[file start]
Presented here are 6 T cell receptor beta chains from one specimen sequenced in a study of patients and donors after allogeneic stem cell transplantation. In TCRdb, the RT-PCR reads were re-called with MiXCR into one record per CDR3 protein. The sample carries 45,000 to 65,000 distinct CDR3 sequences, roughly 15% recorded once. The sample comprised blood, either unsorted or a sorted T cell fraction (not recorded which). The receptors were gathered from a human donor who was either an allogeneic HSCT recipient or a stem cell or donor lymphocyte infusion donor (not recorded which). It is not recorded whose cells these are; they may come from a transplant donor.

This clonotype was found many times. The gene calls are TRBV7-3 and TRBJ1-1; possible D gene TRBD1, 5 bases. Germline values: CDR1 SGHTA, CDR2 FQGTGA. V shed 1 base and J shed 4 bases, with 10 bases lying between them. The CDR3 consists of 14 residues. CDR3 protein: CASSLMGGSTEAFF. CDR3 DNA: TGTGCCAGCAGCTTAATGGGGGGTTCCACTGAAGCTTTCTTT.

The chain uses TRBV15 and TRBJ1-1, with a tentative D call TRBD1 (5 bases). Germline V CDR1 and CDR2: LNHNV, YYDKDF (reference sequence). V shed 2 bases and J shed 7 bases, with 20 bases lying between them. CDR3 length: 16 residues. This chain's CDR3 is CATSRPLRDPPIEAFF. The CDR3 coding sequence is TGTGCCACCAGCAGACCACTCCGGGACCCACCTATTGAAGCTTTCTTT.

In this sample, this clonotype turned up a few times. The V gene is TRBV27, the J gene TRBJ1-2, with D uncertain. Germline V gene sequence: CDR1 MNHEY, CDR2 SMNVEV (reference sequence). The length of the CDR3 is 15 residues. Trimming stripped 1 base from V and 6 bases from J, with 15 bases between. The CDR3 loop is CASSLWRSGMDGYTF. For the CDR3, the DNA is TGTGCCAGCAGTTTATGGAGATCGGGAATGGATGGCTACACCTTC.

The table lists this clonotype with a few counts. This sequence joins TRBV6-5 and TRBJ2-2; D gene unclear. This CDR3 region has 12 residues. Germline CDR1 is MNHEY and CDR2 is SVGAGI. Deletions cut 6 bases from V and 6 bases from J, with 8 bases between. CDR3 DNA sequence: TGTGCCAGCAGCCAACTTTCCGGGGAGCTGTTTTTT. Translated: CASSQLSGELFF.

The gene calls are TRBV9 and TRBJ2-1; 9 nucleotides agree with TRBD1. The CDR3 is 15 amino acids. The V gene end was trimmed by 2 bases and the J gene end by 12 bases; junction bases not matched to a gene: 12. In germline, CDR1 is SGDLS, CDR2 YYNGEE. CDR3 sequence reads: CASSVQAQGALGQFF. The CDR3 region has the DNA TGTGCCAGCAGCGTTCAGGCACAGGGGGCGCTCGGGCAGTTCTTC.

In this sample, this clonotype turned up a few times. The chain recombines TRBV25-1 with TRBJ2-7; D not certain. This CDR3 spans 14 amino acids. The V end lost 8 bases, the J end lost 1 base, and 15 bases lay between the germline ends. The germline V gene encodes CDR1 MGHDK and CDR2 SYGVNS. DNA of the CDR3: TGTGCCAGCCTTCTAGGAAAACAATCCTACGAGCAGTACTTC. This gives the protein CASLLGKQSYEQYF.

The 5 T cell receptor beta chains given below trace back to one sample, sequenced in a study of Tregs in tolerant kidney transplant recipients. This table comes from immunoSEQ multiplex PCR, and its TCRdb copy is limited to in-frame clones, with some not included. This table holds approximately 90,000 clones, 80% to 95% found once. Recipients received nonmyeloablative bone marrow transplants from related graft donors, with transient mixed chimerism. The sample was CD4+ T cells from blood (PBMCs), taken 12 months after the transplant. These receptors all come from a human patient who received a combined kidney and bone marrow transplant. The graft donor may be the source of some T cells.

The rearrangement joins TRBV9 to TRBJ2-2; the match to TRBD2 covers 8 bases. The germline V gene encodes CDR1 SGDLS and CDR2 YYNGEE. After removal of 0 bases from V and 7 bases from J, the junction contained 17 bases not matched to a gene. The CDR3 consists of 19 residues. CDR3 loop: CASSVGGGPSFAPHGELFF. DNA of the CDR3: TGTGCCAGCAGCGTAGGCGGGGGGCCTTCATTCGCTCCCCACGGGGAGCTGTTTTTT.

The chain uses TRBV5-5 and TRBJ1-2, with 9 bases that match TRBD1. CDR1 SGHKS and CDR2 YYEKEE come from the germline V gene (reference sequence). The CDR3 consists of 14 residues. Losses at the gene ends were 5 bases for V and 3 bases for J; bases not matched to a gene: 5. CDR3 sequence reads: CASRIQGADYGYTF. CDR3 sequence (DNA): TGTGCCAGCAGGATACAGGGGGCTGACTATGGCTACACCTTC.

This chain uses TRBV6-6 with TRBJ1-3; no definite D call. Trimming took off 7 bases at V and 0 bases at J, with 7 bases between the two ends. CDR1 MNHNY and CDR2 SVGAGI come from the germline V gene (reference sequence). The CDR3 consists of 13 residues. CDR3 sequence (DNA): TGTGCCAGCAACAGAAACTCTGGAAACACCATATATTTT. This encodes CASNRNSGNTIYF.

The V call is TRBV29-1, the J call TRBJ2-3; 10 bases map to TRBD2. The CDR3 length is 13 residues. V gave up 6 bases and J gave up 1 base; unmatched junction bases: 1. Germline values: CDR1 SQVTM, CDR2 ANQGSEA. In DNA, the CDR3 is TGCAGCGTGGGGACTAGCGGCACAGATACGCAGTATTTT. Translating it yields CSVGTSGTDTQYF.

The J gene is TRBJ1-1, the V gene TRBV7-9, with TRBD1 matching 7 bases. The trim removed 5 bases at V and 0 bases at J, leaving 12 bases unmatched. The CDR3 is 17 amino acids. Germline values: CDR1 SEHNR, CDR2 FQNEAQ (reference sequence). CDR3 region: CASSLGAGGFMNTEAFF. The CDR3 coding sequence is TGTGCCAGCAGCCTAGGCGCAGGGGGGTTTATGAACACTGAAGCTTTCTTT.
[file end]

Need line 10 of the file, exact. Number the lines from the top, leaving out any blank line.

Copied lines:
The chain uses TRBV5-5 and TRBJ1-2, with 9 bases that match TRBD1. CDR1 SGHKS and CDR2 YYEKEE come from the germline V gene (reference sequence). The CDR3 consists of 14 residues. Losses at the gene ends were 5 bases for V and 3 bases for J; bases not matched to a gene: 5. CDR3 sequence reads: CASRIQGADYGYTF. CDR3 sequence (DNA): TGTGCCAGCAGGATACAGGGGGCTGACTATGGCTACACCTTC.